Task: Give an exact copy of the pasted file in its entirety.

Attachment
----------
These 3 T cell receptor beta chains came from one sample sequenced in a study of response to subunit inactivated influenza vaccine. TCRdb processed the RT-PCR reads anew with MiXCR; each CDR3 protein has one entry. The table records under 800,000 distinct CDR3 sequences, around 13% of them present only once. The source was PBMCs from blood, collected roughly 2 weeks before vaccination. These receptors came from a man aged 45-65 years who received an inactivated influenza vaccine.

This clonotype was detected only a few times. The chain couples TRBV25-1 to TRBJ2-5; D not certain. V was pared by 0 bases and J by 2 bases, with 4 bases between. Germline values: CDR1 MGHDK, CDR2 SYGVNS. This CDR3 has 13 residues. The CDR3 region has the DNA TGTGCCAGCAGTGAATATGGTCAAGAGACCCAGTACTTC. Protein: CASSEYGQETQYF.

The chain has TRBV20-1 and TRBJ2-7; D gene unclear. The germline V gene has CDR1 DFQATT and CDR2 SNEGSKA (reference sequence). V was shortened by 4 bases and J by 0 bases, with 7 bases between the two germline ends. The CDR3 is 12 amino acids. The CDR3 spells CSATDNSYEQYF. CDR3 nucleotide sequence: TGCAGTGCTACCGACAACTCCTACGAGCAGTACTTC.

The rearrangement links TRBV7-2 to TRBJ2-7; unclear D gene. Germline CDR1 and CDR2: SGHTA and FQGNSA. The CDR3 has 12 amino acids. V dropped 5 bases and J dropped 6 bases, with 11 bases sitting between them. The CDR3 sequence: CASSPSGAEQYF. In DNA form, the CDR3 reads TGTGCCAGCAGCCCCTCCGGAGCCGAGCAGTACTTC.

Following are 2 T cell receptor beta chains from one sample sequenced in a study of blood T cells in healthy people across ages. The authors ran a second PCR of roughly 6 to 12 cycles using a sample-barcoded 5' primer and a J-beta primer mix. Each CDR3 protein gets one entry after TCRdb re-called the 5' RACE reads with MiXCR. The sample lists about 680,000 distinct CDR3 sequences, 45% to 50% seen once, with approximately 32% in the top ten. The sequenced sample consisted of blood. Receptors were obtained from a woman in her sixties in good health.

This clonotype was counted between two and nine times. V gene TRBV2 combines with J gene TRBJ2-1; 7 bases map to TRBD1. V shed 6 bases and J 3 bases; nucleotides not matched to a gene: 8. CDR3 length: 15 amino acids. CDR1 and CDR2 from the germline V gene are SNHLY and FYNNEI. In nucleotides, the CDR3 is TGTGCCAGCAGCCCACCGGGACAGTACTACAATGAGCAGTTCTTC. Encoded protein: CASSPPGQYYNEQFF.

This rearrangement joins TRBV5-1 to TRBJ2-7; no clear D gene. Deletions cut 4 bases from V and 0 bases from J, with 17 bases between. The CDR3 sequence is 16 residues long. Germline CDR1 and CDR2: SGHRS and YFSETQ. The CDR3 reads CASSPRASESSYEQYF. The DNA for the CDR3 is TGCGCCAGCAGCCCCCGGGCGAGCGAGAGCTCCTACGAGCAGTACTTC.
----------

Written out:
These 3 T cell receptor beta chains came from one sample sequenced in a study of response to subunit inactivated influenza vaccine. TCRdb processed the RT-PCR reads anew with MiXCR; each CDR3 protein has one entry. The table records under 800,000 distinct CDR3 sequences, around 13% of them present only once. The source was PBMCs from blood, collected roughly 2 weeks before vaccination. These receptors came from a man aged 45-65 years who received an inactivated influenza vaccine.

This clonotype was detected only a few times. The chain couples TRBV25-1 to TRBJ2-5; D not certain. V was pared by 0 bases and J by 2 bases, with 4 bases between. Germline values: CDR1 MGHDK, CDR2 SYGVNS. This CDR3 has 13 residues. The CDR3 region has the DNA TGTGCCAGCAGTGAATATGGTCAAGAGACCCAGTACTTC. Protein: CASSEYGQETQYF.

The chain has TRBV20-1 and TRBJ2-7; D gene unclear. The germline V gene has CDR1 DFQATT and CDR2 SNEGSKA (reference sequence). V was shortened by 4 bases and J by 0 bases, with 7 bases between the two germline ends. The CDR3 is 12 amino acids. The CDR3 spells CSATDNSYEQYF. CDR3 nucleotide sequence: TGCAGTGCTACCGACAACTCCTACGAGCAGTACTTC.

The rearrangement links TRBV7-2 to TRBJ2-7; unclear D gene. Germline CDR1 and CDR2: SGHTA and FQGNSA. The CDR3 has 12 amino acids. V dropped 5 bases and J dropped 6 bases, with 11 bases sitting between them. The CDR3 sequence: CASSPSGAEQYF. In DNA form, the CDR3 reads TGTGCCAGCAGCCCCTCCGGAGCCGAGCAGTACTTC.

Following are 2 T cell receptor beta chains from one sample sequenced in a study of blood T cells in healthy people across ages. The authors ran a second PCR of roughly 6 to 12 cycles using a sample-barcoded 5' primer and a J-beta primer mix. Each CDR3 protein gets one entry after TCRdb re-called the 5' RACE reads with MiXCR. The sample lists about 680,000 distinct CDR3 sequences, 45% to 50% seen once, with approximately 32% in the top ten. The sequenced sample consisted of blood. Receptors were obtained from a woman in her sixties in good health.

This clonotype was counted between two and nine times. V gene TRBV2 combines with J gene TRBJ2-1; 7 bases map to TRBD1. V shed 6 bases and J 3 bases; nucleotides not matched to a gene: 8. CDR3 length: 15 amino acids. CDR1 and CDR2 from the germline V gene are SNHLY and FYNNEI. In nucleotides, the CDR3 is TGTGCCAGCAGCCCACCGGGACAGTACTACAATGAGCAGTTCTTC. Encoded protein: CASSPPGQYYNEQFF.

This rearrangement joins TRBV5-1 to TRBJ2-7; no clear D gene. Deletions cut 4 bases from V and 0 bases from J, with 17 bases between. The CDR3 sequence is 16 residues long. Germline CDR1 and CDR2: SGHRS and YFSETQ. The CDR3 reads CASSPRASESSYEQYF. The DNA for the CDR3 is TGCGCCAGCAGCCCCCGGGCGAGCGAGAGCTCCTACGAGCAGTACTTC.